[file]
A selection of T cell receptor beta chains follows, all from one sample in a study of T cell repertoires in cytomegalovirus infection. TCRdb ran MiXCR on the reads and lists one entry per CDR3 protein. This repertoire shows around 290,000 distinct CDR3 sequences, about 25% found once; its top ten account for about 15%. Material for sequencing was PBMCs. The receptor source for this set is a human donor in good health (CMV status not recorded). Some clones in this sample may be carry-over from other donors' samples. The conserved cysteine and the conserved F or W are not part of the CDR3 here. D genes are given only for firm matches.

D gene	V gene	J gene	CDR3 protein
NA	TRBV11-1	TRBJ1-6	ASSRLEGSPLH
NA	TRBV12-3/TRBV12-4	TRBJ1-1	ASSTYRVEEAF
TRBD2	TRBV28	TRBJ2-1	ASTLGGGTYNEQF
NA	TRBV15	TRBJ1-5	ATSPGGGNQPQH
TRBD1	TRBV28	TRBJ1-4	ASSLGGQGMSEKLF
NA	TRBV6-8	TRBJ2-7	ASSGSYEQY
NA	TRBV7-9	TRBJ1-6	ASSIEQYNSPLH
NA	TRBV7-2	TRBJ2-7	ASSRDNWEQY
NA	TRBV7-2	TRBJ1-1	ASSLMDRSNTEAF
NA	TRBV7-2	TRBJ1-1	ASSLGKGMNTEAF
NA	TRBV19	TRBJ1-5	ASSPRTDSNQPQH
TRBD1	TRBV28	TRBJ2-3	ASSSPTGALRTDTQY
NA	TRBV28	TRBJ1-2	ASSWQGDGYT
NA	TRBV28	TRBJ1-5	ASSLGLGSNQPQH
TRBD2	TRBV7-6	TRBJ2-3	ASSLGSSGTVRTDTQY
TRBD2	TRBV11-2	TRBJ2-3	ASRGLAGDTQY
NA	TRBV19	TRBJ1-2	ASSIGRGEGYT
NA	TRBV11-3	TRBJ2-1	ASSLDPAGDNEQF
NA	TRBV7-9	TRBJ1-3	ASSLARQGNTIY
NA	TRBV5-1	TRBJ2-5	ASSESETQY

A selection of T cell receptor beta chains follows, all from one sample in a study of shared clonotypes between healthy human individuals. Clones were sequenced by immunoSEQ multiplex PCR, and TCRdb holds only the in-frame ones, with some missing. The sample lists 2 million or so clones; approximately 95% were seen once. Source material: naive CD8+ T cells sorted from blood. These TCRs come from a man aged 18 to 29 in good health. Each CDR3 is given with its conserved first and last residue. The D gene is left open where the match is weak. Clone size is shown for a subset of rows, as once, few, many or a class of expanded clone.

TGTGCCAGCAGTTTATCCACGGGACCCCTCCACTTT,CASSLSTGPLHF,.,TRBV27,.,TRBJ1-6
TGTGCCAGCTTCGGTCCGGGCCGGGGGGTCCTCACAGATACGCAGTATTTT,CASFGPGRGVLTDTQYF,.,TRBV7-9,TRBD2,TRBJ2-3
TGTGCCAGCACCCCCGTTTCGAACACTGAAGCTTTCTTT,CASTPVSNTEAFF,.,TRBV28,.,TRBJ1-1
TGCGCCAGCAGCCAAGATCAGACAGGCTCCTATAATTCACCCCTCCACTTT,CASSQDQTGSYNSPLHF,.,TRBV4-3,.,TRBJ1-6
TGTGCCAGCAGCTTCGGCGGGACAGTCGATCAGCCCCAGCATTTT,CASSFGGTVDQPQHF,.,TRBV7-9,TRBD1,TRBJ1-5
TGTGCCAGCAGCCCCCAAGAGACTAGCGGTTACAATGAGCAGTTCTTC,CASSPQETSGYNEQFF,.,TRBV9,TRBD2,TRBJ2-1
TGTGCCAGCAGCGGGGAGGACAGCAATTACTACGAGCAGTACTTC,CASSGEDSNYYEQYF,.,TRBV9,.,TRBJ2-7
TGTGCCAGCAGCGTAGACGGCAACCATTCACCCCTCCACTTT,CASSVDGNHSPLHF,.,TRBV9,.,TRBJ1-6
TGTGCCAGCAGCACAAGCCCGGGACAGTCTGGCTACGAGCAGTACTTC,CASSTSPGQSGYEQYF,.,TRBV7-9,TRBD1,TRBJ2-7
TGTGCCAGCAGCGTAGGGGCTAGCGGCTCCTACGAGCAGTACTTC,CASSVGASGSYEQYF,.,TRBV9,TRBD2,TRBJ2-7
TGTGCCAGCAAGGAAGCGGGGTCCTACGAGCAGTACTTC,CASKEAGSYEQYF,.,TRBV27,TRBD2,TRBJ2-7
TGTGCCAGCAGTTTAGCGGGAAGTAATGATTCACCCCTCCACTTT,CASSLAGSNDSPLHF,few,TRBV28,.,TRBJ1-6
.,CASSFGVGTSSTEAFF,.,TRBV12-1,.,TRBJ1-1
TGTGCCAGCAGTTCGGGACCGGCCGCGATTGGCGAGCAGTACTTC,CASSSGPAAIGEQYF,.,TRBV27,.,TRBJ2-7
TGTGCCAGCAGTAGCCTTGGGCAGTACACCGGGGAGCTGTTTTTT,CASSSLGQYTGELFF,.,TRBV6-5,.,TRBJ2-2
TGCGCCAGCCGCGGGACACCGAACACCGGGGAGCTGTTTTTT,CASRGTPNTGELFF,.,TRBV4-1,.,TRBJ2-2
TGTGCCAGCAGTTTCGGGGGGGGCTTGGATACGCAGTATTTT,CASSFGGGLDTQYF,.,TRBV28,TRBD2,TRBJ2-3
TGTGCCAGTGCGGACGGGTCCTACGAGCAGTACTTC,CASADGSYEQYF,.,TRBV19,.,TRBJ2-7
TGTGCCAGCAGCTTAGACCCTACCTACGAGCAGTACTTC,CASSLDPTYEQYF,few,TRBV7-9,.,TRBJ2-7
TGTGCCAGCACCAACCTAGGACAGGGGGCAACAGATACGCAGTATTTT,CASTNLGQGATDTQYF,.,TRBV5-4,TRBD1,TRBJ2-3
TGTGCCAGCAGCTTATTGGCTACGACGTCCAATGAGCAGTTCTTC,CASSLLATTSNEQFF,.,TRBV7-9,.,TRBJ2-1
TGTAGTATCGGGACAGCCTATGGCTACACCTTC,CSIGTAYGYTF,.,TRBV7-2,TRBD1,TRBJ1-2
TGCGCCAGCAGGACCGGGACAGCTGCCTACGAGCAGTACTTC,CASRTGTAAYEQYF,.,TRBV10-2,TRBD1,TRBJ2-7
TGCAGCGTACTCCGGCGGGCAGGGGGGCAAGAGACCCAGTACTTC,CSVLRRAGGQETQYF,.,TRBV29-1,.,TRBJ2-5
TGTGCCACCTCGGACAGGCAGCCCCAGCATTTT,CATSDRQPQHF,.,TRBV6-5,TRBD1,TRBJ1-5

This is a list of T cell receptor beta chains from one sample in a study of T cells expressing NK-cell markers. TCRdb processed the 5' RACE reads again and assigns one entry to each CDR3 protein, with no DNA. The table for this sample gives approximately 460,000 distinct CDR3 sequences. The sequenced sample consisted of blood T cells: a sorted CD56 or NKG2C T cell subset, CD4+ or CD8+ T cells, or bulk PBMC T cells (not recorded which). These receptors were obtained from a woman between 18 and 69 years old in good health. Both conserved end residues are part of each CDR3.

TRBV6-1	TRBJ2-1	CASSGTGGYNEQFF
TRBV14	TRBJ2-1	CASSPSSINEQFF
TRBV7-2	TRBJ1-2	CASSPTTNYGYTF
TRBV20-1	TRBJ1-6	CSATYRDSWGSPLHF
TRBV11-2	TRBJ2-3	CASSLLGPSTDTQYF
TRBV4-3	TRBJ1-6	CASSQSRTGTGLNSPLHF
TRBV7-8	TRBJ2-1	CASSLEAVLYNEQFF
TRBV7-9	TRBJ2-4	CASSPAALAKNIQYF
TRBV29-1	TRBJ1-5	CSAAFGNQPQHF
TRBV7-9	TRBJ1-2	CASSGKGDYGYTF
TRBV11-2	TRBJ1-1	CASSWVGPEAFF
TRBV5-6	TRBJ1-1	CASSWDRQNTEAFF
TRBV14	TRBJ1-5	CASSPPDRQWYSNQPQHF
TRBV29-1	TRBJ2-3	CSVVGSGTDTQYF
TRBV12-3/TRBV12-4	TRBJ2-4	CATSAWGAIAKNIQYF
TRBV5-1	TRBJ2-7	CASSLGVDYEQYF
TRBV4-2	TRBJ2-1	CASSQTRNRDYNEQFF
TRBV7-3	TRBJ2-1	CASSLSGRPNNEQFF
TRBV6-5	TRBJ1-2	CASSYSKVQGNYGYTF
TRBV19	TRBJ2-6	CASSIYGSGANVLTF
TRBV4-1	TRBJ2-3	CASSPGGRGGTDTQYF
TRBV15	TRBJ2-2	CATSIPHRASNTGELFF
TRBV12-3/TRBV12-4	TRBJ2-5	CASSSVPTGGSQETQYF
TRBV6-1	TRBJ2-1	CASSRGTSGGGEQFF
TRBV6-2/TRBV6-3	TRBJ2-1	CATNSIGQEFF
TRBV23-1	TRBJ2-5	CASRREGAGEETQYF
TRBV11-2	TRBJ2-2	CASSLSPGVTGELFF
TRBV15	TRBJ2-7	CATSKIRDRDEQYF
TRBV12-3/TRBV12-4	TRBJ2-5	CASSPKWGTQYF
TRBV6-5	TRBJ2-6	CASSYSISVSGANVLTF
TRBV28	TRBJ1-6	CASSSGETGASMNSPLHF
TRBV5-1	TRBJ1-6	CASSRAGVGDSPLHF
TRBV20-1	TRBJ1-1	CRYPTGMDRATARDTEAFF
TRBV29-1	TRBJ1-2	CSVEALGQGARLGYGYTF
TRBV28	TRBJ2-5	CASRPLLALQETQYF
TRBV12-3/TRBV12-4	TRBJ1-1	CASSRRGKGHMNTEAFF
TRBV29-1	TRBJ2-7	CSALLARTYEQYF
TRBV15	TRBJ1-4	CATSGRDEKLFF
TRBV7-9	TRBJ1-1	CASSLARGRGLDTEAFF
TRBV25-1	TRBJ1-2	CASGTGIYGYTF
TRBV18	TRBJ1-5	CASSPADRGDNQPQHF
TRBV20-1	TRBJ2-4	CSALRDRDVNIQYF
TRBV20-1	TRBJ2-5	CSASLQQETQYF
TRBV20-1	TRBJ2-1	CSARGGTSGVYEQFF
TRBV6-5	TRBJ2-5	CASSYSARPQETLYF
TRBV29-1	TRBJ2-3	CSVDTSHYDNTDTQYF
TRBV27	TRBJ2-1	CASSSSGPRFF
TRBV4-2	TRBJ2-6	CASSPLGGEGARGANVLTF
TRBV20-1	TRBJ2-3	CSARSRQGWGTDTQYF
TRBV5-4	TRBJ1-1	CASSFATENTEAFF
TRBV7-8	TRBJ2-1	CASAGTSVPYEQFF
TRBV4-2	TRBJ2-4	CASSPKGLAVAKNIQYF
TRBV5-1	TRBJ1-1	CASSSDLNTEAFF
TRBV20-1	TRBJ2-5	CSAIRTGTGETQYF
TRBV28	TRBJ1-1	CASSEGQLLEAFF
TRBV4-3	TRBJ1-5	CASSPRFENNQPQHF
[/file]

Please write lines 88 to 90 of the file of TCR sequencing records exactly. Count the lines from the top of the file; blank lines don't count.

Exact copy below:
TRBV7-9	TRBJ1-1	CASSLARGRGLDTEAFF
TRBV25-1	TRBJ1-2	CASGTGIYGYTF
TRBV18	TRBJ1-5	CASSPADRGDNQPQHF